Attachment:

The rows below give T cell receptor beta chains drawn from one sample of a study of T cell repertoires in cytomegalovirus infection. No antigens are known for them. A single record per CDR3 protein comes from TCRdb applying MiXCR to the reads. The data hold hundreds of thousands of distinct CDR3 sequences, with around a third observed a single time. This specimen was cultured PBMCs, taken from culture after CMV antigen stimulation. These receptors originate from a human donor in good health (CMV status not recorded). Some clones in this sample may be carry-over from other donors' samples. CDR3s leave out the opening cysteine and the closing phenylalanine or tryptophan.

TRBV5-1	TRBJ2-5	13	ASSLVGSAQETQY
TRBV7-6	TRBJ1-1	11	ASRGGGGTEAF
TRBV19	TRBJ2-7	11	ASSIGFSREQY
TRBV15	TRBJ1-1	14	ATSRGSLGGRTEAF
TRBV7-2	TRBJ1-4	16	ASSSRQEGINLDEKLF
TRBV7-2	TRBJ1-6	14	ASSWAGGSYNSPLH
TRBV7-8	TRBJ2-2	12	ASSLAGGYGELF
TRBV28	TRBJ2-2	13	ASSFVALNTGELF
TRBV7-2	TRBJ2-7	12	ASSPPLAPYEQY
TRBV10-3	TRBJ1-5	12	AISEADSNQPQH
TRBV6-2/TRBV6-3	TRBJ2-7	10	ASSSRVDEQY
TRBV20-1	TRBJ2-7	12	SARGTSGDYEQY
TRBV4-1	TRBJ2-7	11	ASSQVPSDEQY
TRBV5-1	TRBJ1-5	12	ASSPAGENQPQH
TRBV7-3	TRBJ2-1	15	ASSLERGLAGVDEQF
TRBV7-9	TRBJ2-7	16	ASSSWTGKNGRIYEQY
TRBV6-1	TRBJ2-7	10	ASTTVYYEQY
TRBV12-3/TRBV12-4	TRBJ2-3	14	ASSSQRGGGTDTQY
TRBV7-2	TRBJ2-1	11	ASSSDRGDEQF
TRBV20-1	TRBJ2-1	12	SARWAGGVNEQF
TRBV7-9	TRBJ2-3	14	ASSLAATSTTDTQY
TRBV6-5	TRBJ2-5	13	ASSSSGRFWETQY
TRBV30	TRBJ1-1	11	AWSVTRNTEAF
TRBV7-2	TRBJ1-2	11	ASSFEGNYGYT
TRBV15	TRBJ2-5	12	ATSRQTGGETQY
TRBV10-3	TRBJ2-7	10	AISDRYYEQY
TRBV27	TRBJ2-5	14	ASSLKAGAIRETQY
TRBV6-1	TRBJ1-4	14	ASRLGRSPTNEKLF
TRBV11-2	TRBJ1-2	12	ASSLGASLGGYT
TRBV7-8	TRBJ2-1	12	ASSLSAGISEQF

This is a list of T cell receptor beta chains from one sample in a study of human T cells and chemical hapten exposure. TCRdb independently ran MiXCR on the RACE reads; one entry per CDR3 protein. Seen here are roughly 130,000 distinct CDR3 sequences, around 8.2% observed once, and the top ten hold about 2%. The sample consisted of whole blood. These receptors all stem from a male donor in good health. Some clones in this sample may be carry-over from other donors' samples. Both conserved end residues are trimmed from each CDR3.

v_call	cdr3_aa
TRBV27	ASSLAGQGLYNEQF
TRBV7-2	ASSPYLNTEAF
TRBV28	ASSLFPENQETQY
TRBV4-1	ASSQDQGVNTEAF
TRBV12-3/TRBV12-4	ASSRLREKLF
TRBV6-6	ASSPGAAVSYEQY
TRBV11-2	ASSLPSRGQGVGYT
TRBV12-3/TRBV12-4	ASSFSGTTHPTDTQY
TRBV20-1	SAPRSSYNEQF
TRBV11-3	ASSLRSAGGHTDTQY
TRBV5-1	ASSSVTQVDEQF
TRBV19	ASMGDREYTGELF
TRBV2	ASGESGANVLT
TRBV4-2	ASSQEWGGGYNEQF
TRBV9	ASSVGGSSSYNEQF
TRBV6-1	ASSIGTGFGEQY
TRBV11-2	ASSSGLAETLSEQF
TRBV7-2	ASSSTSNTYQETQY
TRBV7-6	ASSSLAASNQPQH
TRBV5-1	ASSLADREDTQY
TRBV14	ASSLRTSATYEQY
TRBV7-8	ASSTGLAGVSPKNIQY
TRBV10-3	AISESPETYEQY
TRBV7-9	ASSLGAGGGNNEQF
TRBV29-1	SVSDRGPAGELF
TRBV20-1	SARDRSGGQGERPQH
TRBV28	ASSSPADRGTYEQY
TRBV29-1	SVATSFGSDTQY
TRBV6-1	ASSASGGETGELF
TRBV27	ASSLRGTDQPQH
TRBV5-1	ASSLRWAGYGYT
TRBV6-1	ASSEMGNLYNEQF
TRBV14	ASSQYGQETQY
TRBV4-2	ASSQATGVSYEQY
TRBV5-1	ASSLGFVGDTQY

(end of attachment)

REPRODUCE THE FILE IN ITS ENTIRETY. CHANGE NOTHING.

The rows below give T cell receptor beta chains drawn from one sample of a study of T cell repertoires in cytomegalovirus infection. No antigens are known for them. A single record per CDR3 protein comes from TCRdb applying MiXCR to the reads. The data hold hundreds of thousands of distinct CDR3 sequences, with around a third observed a single time. This specimen was cultured PBMCs, taken from culture after CMV antigen stimulation. These receptors originate from a human donor in good health (CMV status not recorded). Some clones in this sample may be carry-over from other donors' samples. CDR3s leave out the opening cysteine and the closing phenylalanine or tryptophan.

TRBV5-1	TRBJ2-5	13	ASSLVGSAQETQY
TRBV7-6	TRBJ1-1	11	ASRGGGGTEAF
TRBV19	TRBJ2-7	11	ASSIGFSREQY
TRBV15	TRBJ1-1	14	ATSRGSLGGRTEAF
TRBV7-2	TRBJ1-4	16	ASSSRQEGINLDEKLF
TRBV7-2	TRBJ1-6	14	ASSWAGGSYNSPLH
TRBV7-8	TRBJ2-2	12	ASSLAGGYGELF
TRBV28	TRBJ2-2	13	ASSFVALNTGELF
TRBV7-2	TRBJ2-7	12	ASSPPLAPYEQY
TRBV10-3	TRBJ1-5	12	AISEADSNQPQH
TRBV6-2/TRBV6-3	TRBJ2-7	10	ASSSRVDEQY
TRBV20-1	TRBJ2-7	12	SARGTSGDYEQY
TRBV4-1	TRBJ2-7	11	ASSQVPSDEQY
TRBV5-1	TRBJ1-5	12	ASSPAGENQPQH
TRBV7-3	TRBJ2-1	15	ASSLERGLAGVDEQF
TRBV7-9	TRBJ2-7	16	ASSSWTGKNGRIYEQY
TRBV6-1	TRBJ2-7	10	ASTTVYYEQY
TRBV12-3/TRBV12-4	TRBJ2-3	14	ASSSQRGGGTDTQY
TRBV7-2	TRBJ2-1	11	ASSSDRGDEQF
TRBV20-1	TRBJ2-1	12	SARWAGGVNEQF
TRBV7-9	TRBJ2-3	14	ASSLAATSTTDTQY
TRBV6-5	TRBJ2-5	13	ASSSSGRFWETQY
TRBV30	TRBJ1-1	11	AWSVTRNTEAF
TRBV7-2	TRBJ1-2	11	ASSFEGNYGYT
TRBV15	TRBJ2-5	12	ATSRQTGGETQY
TRBV10-3	TRBJ2-7	10	AISDRYYEQY
TRBV27	TRBJ2-5	14	ASSLKAGAIRETQY
TRBV6-1	TRBJ1-4	14	ASRLGRSPTNEKLF
TRBV11-2	TRBJ1-2	12	ASSLGASLGGYT
TRBV7-8	TRBJ2-1	12	ASSLSAGISEQF

This is a list of T cell receptor beta chains from one sample in a study of human T cells and chemical hapten exposure. TCRdb independently ran MiXCR on the RACE reads; one entry per CDR3 protein. Seen here are roughly 130,000 distinct CDR3 sequences, around 8.2% observed once, and the top ten hold about 2%. The sample consisted of whole blood. These receptors all stem from a male donor in good health. Some clones in this sample may be carry-over from other donors' samples. Both conserved end residues are trimmed from each CDR3.

v_call	cdr3_aa
TRBV27	ASSLAGQGLYNEQF
TRBV7-2	ASSPYLNTEAF
TRBV28	ASSLFPENQETQY
TRBV4-1	ASSQDQGVNTEAF
TRBV12-3/TRBV12-4	ASSRLREKLF
TRBV6-6	ASSPGAAVSYEQY
TRBV11-2	ASSLPSRGQGVGYT
TRBV12-3/TRBV12-4	ASSFSGTTHPTDTQY
TRBV20-1	SAPRSSYNEQF
TRBV11-3	ASSLRSAGGHTDTQY
TRBV5-1	ASSSVTQVDEQF
TRBV19	ASMGDREYTGELF
TRBV2	ASGESGANVLT
TRBV4-2	ASSQEWGGGYNEQF
TRBV9	ASSVGGSSSYNEQF
TRBV6-1	ASSIGTGFGEQY
TRBV11-2	ASSSGLAETLSEQF
TRBV7-2	ASSSTSNTYQETQY
TRBV7-6	ASSSLAASNQPQH
TRBV5-1	ASSLADREDTQY
TRBV14	ASSLRTSATYEQY
TRBV7-8	ASSTGLAGVSPKNIQY
TRBV10-3	AISESPETYEQY
TRBV7-9	ASSLGAGGGNNEQF
TRBV29-1	SVSDRGPAGELF
TRBV20-1	SARDRSGGQGERPQH
TRBV28	ASSSPADRGTYEQY
TRBV29-1	SVATSFGSDTQY
TRBV6-1	ASSASGGETGELF
TRBV27	ASSLRGTDQPQH
TRBV5-1	ASSLRWAGYGYT
TRBV6-1	ASSEMGNLYNEQF
TRBV14	ASSQYGQETQY
TRBV4-2	ASSQATGVSYEQY
TRBV5-1	ASSLGFVGDTQY